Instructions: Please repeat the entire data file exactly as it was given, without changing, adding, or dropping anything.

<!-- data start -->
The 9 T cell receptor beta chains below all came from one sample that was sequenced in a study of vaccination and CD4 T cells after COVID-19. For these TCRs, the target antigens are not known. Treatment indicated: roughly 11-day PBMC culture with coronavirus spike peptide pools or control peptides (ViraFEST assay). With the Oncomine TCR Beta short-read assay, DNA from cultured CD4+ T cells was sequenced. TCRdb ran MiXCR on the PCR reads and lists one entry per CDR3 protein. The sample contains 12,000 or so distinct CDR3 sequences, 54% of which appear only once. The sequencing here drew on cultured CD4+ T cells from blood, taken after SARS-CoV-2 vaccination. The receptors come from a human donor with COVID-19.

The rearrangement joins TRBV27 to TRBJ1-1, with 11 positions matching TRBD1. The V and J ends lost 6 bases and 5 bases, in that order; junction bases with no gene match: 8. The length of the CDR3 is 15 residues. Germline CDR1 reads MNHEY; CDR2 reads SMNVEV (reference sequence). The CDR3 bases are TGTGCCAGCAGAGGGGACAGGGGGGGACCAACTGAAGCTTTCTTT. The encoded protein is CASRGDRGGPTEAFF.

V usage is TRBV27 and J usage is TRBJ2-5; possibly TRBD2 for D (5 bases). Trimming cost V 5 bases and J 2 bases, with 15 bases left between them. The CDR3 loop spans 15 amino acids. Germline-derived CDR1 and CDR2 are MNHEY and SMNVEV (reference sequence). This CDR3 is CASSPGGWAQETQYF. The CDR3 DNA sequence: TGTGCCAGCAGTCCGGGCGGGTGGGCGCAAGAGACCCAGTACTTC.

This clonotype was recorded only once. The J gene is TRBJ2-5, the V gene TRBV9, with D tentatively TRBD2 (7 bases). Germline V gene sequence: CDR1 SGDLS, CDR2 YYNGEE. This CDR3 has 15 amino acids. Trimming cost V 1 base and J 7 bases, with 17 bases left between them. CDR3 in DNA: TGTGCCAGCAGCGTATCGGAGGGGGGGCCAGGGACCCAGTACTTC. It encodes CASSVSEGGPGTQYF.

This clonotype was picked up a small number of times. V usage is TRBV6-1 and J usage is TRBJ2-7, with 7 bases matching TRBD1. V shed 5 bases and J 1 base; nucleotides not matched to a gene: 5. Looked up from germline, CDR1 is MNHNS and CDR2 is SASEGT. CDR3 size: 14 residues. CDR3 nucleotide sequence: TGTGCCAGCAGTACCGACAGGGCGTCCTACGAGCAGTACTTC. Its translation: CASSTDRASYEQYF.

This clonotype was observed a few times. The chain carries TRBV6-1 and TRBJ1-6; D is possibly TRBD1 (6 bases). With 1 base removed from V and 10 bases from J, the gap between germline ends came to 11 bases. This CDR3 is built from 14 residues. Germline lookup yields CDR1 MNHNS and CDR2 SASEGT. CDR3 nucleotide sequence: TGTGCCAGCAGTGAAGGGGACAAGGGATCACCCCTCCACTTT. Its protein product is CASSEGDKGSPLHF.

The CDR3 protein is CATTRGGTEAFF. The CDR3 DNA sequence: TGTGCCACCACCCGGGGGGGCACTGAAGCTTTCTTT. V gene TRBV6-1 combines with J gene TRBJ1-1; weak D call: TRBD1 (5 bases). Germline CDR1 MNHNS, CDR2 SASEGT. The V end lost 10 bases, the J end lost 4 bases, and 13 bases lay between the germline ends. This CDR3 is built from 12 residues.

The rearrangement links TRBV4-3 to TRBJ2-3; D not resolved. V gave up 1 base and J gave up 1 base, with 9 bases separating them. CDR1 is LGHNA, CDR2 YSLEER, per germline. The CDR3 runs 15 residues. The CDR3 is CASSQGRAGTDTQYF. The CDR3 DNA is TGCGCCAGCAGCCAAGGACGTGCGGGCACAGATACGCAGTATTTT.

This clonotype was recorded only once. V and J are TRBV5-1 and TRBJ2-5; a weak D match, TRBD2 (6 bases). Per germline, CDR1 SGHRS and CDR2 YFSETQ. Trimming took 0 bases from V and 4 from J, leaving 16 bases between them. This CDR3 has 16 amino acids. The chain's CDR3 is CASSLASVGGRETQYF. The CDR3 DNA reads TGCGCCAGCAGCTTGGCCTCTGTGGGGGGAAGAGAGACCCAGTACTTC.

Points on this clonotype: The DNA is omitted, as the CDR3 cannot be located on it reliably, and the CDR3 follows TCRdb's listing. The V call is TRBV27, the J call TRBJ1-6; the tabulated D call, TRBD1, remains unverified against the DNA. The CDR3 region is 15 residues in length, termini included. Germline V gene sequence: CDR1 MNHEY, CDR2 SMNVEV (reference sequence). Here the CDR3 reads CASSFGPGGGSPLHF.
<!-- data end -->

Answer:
The 9 T cell receptor beta chains below all came from one sample that was sequenced in a study of vaccination and CD4 T cells after COVID-19. For these TCRs, the target antigens are not known. Treatment indicated: roughly 11-day PBMC culture with coronavirus spike peptide pools or control peptides (ViraFEST assay). With the Oncomine TCR Beta short-read assay, DNA from cultured CD4+ T cells was sequenced. TCRdb ran MiXCR on the PCR reads and lists one entry per CDR3 protein. The sample contains 12,000 or so distinct CDR3 sequences, 54% of which appear only once. The sequencing here drew on cultured CD4+ T cells from blood, taken after SARS-CoV-2 vaccination. The receptors come from a human donor with COVID-19.

The rearrangement joins TRBV27 to TRBJ1-1, with 11 positions matching TRBD1. The V and J ends lost 6 bases and 5 bases, in that order; junction bases with no gene match: 8. The length of the CDR3 is 15 residues. Germline CDR1 reads MNHEY; CDR2 reads SMNVEV (reference sequence). The CDR3 bases are TGTGCCAGCAGAGGGGACAGGGGGGGACCAACTGAAGCTTTCTTT. The encoded protein is CASRGDRGGPTEAFF.

V usage is TRBV27 and J usage is TRBJ2-5; possibly TRBD2 for D (5 bases). Trimming cost V 5 bases and J 2 bases, with 15 bases left between them. The CDR3 loop spans 15 amino acids. Germline-derived CDR1 and CDR2 are MNHEY and SMNVEV (reference sequence). This CDR3 is CASSPGGWAQETQYF. The CDR3 DNA sequence: TGTGCCAGCAGTCCGGGCGGGTGGGCGCAAGAGACCCAGTACTTC.

This clonotype was recorded only once. The J gene is TRBJ2-5, the V gene TRBV9, with D tentatively TRBD2 (7 bases). Germline V gene sequence: CDR1 SGDLS, CDR2 YYNGEE. This CDR3 has 15 amino acids. Trimming cost V 1 base and J 7 bases, with 17 bases left between them. CDR3 in DNA: TGTGCCAGCAGCGTATCGGAGGGGGGGCCAGGGACCCAGTACTTC. It encodes CASSVSEGGPGTQYF.

This clonotype was picked up a small number of times. V usage is TRBV6-1 and J usage is TRBJ2-7, with 7 bases matching TRBD1. V shed 5 bases and J 1 base; nucleotides not matched to a gene: 5. Looked up from germline, CDR1 is MNHNS and CDR2 is SASEGT. CDR3 size: 14 residues. CDR3 nucleotide sequence: TGTGCCAGCAGTACCGACAGGGCGTCCTACGAGCAGTACTTC. Its translation: CASSTDRASYEQYF.

This clonotype was observed a few times. The chain carries TRBV6-1 and TRBJ1-6; D is possibly TRBD1 (6 bases). With 1 base removed from V and 10 bases from J, the gap between germline ends came to 11 bases. This CDR3 is built from 14 residues. Germline lookup yields CDR1 MNHNS and CDR2 SASEGT. CDR3 nucleotide sequence: TGTGCCAGCAGTGAAGGGGACAAGGGATCACCCCTCCACTTT. Its protein product is CASSEGDKGSPLHF.

The CDR3 protein is CATTRGGTEAFF. The CDR3 DNA sequence: TGTGCCACCACCCGGGGGGGCACTGAAGCTTTCTTT. V gene TRBV6-1 combines with J gene TRBJ1-1; weak D call: TRBD1 (5 bases). Germline CDR1 MNHNS, CDR2 SASEGT. The V end lost 10 bases, the J end lost 4 bases, and 13 bases lay between the germline ends. This CDR3 is built from 12 residues.

The rearrangement links TRBV4-3 to TRBJ2-3; D not resolved. V gave up 1 base and J gave up 1 base, with 9 bases separating them. CDR1 is LGHNA, CDR2 YSLEER, per germline. The CDR3 runs 15 residues. The CDR3 is CASSQGRAGTDTQYF. The CDR3 DNA is TGCGCCAGCAGCCAAGGACGTGCGGGCACAGATACGCAGTATTTT.

This clonotype was recorded only once. V and J are TRBV5-1 and TRBJ2-5; a weak D match, TRBD2 (6 bases). Per germline, CDR1 SGHRS and CDR2 YFSETQ. Trimming took 0 bases from V and 4 from J, leaving 16 bases between them. This CDR3 has 16 amino acids. The chain's CDR3 is CASSLASVGGRETQYF. The CDR3 DNA reads TGCGCCAGCAGCTTGGCCTCTGTGGGGGGAAGAGAGACCCAGTACTTC.

Points on this clonotype: The DNA is omitted, as the CDR3 cannot be located on it reliably, and the CDR3 follows TCRdb's listing. The V call is TRBV27, the J call TRBJ1-6; the tabulated D call, TRBD1, remains unverified against the DNA. The CDR3 region is 15 residues in length, termini included. Germline V gene sequence: CDR1 MNHEY, CDR2 SMNVEV (reference sequence). Here the CDR3 reads CASSFGPGGGSPLHF.